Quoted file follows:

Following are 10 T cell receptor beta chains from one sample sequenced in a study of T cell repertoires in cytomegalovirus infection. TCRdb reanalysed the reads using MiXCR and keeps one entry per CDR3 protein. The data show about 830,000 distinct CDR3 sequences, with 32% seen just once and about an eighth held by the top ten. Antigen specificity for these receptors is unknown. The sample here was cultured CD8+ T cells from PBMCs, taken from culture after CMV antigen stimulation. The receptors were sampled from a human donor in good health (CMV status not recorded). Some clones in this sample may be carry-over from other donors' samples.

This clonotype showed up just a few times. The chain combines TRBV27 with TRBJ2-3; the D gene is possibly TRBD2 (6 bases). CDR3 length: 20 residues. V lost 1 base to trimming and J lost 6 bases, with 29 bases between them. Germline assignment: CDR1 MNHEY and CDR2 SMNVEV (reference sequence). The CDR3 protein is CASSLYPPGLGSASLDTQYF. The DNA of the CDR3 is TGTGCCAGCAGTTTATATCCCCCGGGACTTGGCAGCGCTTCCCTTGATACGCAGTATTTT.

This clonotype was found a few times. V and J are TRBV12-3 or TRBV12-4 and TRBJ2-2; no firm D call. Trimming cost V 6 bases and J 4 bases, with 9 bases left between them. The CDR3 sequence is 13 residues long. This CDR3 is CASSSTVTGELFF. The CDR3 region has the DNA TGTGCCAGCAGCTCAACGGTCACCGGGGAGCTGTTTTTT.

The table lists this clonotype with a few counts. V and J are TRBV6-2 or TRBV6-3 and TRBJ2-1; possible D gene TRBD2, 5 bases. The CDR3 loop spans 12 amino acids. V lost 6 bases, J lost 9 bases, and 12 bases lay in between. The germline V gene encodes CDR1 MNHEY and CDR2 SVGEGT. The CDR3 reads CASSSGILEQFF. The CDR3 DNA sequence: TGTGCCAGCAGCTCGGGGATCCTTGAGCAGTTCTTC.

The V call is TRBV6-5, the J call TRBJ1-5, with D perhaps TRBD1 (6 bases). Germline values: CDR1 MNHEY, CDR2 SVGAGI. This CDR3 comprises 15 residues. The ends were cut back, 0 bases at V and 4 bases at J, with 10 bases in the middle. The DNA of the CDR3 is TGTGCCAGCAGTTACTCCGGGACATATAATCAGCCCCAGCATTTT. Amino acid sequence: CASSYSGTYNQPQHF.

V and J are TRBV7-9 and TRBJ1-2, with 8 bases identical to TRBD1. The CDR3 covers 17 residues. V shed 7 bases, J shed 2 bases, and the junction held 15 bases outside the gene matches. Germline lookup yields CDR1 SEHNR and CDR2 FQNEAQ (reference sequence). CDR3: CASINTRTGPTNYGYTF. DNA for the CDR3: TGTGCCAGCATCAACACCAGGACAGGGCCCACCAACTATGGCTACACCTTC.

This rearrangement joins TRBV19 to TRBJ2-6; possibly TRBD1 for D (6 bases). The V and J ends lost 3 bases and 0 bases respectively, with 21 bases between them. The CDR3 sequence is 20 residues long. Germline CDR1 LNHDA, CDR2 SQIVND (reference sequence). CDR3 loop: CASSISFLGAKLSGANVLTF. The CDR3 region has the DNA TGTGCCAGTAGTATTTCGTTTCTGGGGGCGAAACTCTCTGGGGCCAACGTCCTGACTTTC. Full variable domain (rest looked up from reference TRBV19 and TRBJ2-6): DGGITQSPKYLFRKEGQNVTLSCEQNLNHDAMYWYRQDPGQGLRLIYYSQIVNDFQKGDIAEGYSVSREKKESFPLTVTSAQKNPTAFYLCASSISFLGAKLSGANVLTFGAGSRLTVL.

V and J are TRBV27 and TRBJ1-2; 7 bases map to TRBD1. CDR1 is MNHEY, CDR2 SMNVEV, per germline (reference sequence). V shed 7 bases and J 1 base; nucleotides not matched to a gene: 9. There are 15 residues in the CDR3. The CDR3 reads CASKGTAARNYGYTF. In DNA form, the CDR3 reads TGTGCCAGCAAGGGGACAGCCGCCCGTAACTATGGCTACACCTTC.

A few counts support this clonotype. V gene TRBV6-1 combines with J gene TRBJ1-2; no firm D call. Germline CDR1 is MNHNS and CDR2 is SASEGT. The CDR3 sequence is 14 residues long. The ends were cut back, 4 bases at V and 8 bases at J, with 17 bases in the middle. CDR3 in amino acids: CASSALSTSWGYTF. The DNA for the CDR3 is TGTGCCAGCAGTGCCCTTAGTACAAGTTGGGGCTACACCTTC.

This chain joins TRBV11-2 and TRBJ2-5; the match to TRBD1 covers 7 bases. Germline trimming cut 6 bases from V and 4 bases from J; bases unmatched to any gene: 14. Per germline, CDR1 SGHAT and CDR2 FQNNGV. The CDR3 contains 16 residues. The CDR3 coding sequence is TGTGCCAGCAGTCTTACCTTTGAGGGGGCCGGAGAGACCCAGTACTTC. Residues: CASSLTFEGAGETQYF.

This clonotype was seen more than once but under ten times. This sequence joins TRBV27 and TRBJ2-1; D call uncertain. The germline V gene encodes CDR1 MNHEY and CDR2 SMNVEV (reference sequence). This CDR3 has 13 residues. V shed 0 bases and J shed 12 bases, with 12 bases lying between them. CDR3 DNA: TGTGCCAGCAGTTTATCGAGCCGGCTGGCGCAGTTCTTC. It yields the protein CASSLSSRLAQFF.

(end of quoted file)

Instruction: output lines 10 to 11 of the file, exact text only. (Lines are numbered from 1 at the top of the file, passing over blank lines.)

This chain joins TRBV11-2 and TRBJ2-5; the match to TRBD1 covers 7 bases. Germline trimming cut 6 bases from V and 4 bases from J; bases unmatched to any gene: 14. Per germline, CDR1 SGHAT and CDR2 FQNNGV. The CDR3 contains 16 residues. The CDR3 coding sequence is TGTGCCAGCAGTCTTACCTTTGAGGGGGCCGGAGAGACCCAGTACTTC. Residues: CASSLTFEGAGETQYF.

This clonotype was seen more than once but under ten times. This sequence joins TRBV27 and TRBJ2-1; D call uncertain. The germline V gene encodes CDR1 MNHEY and CDR2 SMNVEV (reference sequence). This CDR3 has 13 residues. V shed 0 bases and J shed 12 bases, with 12 bases lying between them. CDR3 DNA: TGTGCCAGCAGTTTATCGAGCCGGCTGGCGCAGTTCTTC. It yields the protein CASSLSSRLAQFF.